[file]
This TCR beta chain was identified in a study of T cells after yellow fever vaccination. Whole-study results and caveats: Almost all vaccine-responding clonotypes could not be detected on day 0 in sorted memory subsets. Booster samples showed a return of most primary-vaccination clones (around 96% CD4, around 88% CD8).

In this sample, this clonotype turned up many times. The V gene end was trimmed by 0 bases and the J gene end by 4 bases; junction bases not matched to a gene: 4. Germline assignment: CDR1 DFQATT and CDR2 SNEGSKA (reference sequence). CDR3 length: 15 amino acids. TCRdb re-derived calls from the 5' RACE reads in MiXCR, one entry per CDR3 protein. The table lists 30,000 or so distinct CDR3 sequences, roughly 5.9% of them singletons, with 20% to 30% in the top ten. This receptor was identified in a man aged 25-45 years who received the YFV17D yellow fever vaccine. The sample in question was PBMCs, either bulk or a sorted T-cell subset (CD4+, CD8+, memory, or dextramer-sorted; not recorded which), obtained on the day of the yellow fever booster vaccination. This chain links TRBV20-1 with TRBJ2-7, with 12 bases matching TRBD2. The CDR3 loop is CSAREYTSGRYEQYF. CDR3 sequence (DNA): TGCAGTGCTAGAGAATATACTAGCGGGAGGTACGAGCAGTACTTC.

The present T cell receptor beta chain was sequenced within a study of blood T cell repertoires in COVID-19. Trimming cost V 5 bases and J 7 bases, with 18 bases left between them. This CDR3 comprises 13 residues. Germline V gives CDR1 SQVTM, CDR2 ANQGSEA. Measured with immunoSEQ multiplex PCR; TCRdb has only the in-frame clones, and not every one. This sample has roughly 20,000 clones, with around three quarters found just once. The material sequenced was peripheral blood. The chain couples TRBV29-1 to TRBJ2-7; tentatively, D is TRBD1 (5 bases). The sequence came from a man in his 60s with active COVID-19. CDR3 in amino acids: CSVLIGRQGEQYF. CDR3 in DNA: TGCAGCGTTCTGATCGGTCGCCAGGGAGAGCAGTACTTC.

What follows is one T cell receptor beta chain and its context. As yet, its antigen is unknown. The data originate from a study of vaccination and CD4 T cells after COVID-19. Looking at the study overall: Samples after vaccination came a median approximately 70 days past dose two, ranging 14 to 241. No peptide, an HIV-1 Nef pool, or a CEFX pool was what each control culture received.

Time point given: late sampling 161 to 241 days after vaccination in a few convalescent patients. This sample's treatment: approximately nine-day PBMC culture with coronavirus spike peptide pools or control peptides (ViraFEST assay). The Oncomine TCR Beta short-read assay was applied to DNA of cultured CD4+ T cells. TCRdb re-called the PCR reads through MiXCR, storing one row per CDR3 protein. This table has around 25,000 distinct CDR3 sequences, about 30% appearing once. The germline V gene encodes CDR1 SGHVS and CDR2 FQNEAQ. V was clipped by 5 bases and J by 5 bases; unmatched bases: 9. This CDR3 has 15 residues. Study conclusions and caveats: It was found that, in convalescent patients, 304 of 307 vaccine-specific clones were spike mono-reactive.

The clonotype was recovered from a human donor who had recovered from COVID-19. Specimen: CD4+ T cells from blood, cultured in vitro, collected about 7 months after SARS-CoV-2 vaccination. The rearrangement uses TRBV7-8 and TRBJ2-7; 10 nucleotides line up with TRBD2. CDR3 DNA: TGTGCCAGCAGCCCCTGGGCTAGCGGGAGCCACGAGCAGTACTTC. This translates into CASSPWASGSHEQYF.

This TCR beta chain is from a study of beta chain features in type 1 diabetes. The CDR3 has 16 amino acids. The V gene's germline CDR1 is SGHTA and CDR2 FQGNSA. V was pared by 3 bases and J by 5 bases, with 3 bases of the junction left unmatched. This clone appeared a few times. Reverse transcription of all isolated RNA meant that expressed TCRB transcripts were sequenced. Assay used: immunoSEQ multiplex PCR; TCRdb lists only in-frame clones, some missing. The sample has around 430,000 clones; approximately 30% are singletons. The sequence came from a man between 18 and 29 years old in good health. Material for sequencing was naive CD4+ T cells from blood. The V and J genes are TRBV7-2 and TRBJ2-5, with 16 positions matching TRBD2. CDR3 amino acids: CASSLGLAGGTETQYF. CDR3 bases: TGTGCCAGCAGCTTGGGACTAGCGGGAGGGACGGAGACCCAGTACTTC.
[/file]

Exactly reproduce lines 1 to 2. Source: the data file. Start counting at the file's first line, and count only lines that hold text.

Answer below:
This TCR beta chain was identified in a study of T cells after yellow fever vaccination. Whole-study results and caveats: Almost all vaccine-responding clonotypes could not be detected on day 0 in sorted memory subsets. Booster samples showed a return of most primary-vaccination clones (around 96% CD4, around 88% CD8).

In this sample, this clonotype turned up many times. The V gene end was trimmed by 0 bases and the J gene end by 4 bases; junction bases not matched to a gene: 4. Germline assignment: CDR1 DFQATT and CDR2 SNEGSKA (reference sequence). CDR3 length: 15 amino acids. TCRdb re-derived calls from the 5' RACE reads in MiXCR, one entry per CDR3 protein. The table lists 30,000 or so distinct CDR3 sequences, roughly 5.9% of them singletons, with 20% to 30% in the top ten. This receptor was identified in a man aged 25-45 years who received the YFV17D yellow fever vaccine. The sample in question was PBMCs, either bulk or a sorted T-cell subset (CD4+, CD8+, memory, or dextramer-sorted; not recorded which), obtained on the day of the yellow fever booster vaccination. This chain links TRBV20-1 with TRBJ2-7, with 12 bases matching TRBD2. The CDR3 loop is CSAREYTSGRYEQYF. CDR3 sequence (DNA): TGCAGTGCTAGAGAATATACTAGCGGGAGGTACGAGCAGTACTTC.